Monday, May 14, 2012

All My Characters Are Orphans

Okay. Not all of them. But my point is that I've noticed over the years almost all of my main characters have Absent Parent Syndrome. Specifically, Absent Mother Syndrome.

Let's break it down by series:


Danielle - Mother is (presumed) dead, father is dead, both from separate car accidents before she was in kindergarten. (In a previous life, both her parents died in a similar fashion. Oops!)

Devon - Father ditched before he was born, mother was emotionally distant growing up and did fun stuff like drugs and getting them evicted everywhere. Needless to say, he doesn't talk to her much. (In a previous life, both of his parents were assassinated in front of him when he was a teenager. Wee!)

Miranda - Mother is emotionally distant and abusive, father is kinda-sorta destroying half the universe.

Yumiko - Yeaaaaaaahhh. No.


Jack - Parents are murdered while he is away as a teenager. Spends the rest of his life wishing he could avenge them better. Blah blah blah.

Jessie - My only character with an emotionally healthy mother around. Congrats! Dad's a dick though, so we still fill my status quo.

Roku - Parents are murdered in similar fashion to Jack's. Spends the rest of eternity pretty bitter about it.

Zachoran - Mother died during childbirth. Father is emotionally distant and abusive but dies of tuberculosis anyway.

MY POINT IS...for some reason I love killing parents or otherwise screwing up my MCs' relationships with their parents (especially their mothers). It's bizarre to me because I have a great relationship with my mother, and even though my real father skipped out when I was a toddler I was raised by a step-father pretty early on. All I can figure is...I'm lazy. I already have a million characters and if I don't have to deal with MCs' parents then wooooo! Seriously. That's all I can figure. Although  I do love me some "mommy didn't love me" angst in novels. 

Do your characters tend to have parents around, or are they emotionally and maybe  even realistically roughing it on their own? 


  1. I've a similar thing for about half of my MCs. Though some, having had their birth parents taken by whatever means, have other people happily raising them.

    Then again, one MC has his mother howling for his blood so ... yeeeah, I guess he makes up for it. ^_^

  2. I think a character that's roughing it alone is a far more interesting character. And it certainly doesn't make you a lazy writer - we all have things we keep coming back to, ideas we need to explore fully through a whole set of different characters.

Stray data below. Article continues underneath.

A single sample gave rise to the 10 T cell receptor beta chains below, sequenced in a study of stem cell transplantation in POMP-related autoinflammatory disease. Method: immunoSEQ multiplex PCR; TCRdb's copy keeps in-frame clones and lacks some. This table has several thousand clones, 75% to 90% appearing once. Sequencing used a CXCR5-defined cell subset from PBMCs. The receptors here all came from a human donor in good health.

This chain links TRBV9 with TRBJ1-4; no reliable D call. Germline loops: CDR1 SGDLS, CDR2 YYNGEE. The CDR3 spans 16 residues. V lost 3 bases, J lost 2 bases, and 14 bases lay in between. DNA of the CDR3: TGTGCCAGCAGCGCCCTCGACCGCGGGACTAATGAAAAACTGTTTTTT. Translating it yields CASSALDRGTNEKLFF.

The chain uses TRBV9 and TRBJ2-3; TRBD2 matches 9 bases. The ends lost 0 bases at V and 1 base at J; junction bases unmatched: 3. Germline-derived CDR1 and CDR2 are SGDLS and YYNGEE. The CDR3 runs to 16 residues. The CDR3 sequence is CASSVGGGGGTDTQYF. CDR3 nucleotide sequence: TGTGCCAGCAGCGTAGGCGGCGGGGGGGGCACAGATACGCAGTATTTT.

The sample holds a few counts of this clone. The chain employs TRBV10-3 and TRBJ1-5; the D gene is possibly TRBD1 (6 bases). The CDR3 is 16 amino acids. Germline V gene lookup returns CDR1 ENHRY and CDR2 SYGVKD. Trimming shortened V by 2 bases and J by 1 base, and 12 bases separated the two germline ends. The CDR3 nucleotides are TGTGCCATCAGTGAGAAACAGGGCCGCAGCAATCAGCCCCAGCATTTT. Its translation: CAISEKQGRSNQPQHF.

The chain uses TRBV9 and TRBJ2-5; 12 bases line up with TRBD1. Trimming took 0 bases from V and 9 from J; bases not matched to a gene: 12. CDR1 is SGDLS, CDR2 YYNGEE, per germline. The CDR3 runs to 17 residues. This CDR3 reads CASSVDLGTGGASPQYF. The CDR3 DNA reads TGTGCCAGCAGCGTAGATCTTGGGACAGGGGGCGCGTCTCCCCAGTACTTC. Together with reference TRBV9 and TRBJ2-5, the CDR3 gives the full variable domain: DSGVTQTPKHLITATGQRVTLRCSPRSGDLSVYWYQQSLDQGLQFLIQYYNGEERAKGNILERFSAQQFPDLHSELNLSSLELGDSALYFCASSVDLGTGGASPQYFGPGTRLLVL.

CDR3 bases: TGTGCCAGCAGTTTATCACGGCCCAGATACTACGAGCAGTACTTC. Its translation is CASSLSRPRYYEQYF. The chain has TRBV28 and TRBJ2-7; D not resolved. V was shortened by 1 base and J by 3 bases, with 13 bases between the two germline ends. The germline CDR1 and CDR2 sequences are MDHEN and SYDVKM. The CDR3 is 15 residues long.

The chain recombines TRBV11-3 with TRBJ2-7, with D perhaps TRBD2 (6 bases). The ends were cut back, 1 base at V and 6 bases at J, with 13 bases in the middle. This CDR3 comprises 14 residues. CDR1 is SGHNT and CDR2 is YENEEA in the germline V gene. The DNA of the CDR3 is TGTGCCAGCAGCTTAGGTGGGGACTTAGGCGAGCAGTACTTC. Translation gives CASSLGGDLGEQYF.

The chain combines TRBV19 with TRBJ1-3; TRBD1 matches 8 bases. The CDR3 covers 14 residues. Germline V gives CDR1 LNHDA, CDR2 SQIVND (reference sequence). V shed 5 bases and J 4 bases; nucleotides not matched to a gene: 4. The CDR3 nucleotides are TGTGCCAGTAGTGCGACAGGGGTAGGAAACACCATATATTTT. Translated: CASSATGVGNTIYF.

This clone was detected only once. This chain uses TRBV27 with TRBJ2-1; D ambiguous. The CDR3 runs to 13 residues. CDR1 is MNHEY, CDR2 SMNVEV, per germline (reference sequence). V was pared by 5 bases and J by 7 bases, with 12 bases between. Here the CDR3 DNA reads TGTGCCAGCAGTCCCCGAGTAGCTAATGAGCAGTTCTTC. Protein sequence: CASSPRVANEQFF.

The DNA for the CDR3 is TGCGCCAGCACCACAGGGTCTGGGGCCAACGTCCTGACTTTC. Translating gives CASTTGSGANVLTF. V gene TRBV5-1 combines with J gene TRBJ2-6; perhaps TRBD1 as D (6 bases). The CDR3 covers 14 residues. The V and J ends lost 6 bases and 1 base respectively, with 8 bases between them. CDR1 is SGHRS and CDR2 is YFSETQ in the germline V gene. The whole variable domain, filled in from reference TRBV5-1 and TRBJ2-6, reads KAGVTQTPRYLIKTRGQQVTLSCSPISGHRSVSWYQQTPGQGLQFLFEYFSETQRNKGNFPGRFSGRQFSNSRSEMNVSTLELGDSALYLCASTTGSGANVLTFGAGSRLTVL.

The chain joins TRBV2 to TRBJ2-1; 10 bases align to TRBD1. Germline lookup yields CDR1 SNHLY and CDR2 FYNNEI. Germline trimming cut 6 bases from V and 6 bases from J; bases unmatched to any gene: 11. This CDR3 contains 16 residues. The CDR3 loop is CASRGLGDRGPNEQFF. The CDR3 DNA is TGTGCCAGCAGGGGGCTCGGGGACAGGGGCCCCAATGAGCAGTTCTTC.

1. No, most of it actually is laziness. Most of the time I don't let my characters have parents (for long) because I don't want to deal with them =P

  3. Maybe it's becasue you have a such a great relationship with your mother that you do that. It's one of the worst things you can do to child. Plus, in YA it's hard to write a story if the parents are always hanging around. Luckily my character just travels through time so her parents aren't around :)

    1. Well, I don't write YA so I don't think that has anything to do with it. Almost all my characters are fully grown by the time I introduce them (not including flashbacks to any memories). Traveling around time is a convenient way to get rid of parents, though.

  4. This is... actually a very good point. Never thought about it before, but I'm pretty much the same.
    Farhâz: mother constantly reminds him that he is not as good as his [dead] father. He ran away a lot as a child.
    Harrmond: who knows? He has no memory and his "mother" is a creepy ghost lady that pops up to scare the main characters every few chapters.
    And then the other characters too...
    My own mother may be less maternal than Stephen Fry's left ear, but my character's are a few steps in the crazy direction. I dunno why; drama, maybe?

  5. Birth parents are often lousy, absent, or dead; adoptive parents are generally better, except in one character's case. If the birth parents are good, they often have to outlive their children. I'm really cruel to my characters. One even has to suffer the loss of her patents and her beloved daughter.

    But that's the character who just has ALL THE MISERABLE THINGS happen to her.

    (In my heart, I think of her as one of two core characters in the plot, the other being a character who never actually shows up.)

    ((Sorry to do this, but anyone who's curious about my unfortunate characters can take a look here: /shameless self-promotion

    I'm even more interested in your books now, Hildred. I have a soft spot for unfortunate familial relationships.

  6. This is the case with a lot of published YA books as well. I think up until a certain age, characters can't have any real adventures if they're sitting at home with their parents, or travelling around with their parents, or what have you.

    In my upcoming WIP, the MC's are in their late teens, but I think having their parents around still felt like a limiting factor, at least to my subconscious. Becuase...I've planned for them to do a lot of things at night. Lol.

    I suppose the real issue is this: If you have caring, responsible, competent adults constantly looking out for your MC, they're going to handle all the problems and there will be nothing left for the MC to do.


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